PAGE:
“Clarity of regulatory responsibilities among bank and nonbank regulators needs to be established early on, with input from the mobile stakeholders,” Montgomery said in written testimony. “While current regulations and rules may cover underlying payment methods, there is confusion because multiple regulatory agencies have responsibility for different aspects of payments and wireless transactions.”

During the hearing, Montgomery said that there are well-defined regulations for mobile payments when credit cards and debit cards back them. But other forms of mobile payments, including those backed by prepaid cards, or linked to the customer’s wireless phone bill, fall into a murkier realm.

“They’re the areas where we need some further collaboration between the regulators,” he said.

No one from the Consumer Financial Protection Bureau, Federal Trade Commission or Federal Communications Commission testified at the hearing. And while there was broad agreement that Washington needs to be watching the mobile payments market closely, there were few concrete ideas about what specific actions the regulators should be taking.

One exception was in the area of data privacy, where Montgomery testified that consumers should be allowed to instruct firms not to share their customer information.

“Consumers need to have the option to opt out from information that is being collected about them,” he said. “Likewise, as they’re using particular services provided by mobile phone and mobile payments, they should be very much informed about what that data is that is being collected.”

Sandra Braunstein, director of the Fed’s consumer and community affairs division, testified about the results of a consumer survey on mobile payments that the Fed conducted late last year.

The survey of 2,300 respondents found that one in eight individuals had made a mobile payment in the previous year, usually by making an online bill payment with their mobile phones.

It also found that consumers who use mobile payments are more likely than the rest of the population to be underbanked.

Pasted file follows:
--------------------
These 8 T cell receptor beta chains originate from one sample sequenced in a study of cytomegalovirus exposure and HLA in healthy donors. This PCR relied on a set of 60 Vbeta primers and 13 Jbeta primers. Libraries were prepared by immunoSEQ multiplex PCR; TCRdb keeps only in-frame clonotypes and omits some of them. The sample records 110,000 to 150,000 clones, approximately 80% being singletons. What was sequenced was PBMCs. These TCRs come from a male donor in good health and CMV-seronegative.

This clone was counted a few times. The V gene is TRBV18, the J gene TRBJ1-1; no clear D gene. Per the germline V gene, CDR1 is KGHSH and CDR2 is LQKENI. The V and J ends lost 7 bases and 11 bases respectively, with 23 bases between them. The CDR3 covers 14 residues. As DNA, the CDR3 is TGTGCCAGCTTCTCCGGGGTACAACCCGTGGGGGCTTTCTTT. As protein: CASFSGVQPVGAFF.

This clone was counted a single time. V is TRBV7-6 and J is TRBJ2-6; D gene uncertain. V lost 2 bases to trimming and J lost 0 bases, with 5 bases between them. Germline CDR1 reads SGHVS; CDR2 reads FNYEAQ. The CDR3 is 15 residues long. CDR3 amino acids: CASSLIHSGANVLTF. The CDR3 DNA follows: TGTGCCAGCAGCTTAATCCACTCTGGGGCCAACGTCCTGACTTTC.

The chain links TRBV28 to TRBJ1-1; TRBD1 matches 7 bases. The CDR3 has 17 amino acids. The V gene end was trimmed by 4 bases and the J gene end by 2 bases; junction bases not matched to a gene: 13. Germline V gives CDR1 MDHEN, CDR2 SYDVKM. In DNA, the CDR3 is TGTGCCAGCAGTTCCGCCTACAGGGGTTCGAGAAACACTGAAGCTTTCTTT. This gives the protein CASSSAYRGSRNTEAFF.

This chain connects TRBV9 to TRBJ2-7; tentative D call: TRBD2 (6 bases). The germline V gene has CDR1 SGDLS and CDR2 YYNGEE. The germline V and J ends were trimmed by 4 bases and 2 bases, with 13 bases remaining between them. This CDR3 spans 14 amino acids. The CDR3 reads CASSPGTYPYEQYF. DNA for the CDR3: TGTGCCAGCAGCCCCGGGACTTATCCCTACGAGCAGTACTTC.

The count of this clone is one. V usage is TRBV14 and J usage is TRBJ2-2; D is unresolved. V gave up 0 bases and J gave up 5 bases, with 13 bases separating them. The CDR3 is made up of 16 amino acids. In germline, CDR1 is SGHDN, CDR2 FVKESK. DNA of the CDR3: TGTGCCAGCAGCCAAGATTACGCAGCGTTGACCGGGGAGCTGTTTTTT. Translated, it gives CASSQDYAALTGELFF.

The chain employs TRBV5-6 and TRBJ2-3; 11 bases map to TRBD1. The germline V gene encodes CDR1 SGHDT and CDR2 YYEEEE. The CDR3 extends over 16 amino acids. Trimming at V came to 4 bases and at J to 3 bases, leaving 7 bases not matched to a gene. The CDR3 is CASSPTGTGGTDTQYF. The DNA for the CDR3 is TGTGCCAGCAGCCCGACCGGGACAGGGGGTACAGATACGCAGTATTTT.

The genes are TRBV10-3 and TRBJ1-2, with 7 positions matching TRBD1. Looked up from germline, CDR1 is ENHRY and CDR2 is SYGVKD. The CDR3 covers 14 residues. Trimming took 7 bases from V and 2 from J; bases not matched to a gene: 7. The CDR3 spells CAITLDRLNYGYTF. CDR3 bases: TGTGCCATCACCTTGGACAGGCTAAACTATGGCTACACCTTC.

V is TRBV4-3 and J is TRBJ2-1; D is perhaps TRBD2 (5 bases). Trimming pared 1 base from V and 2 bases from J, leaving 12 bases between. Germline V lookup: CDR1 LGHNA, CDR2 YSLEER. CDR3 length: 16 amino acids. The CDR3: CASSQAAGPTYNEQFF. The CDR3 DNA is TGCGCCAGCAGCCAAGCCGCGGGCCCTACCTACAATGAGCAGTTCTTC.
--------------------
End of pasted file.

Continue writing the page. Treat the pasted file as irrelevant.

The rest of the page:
“So it seems that the underbanked are not necessarily underphoned,” Braunstein commented.

She also offered an optimistic view of how mobile phones might make shoppers more prudent with their finances.

According to the Fed’s survey, more than two-thirds of mobile-banking customers reported checking their account balance or available credit before making large purchases, and they often held off on buying the item as a result of what they found.

Braunstein said consumers are also beginning to use their mobile phones to scan bar codes in bricks-and-mortar stores, allowing them to price-shop.

“So it’s one of those teachable moments, frankly, in financial education,” she said.

Democratic Sen. Mark Warner, who was an early leader in the cellular-phone business before entering politics, predicted that U.S. mobile payments will explode in the coming years.

Warner argued that Congress used a blunt instrument when it established caps on debit-interchange fees at a time when banks already were earning huge revenue from those fees.

He urged regulators to be more forward thinking with regard to the fees that he predicted will emerge in the mobile-payments sphere.

“You could end up having a marketplace set a whole bunch of fees that could be hidden, baked into your telecom bill, or baked into your provider bill,” Warner said.

Warner’s comments sparked an exchange with Republican Sen. Richard Shelby, who warned that heavy-handed government regulation could strangle the growth in mobile payments.

“Innovation will grow it. But we also could choke it to death by regulation and pricing and price fixing, like we did on the interchange fee,” Shelby said.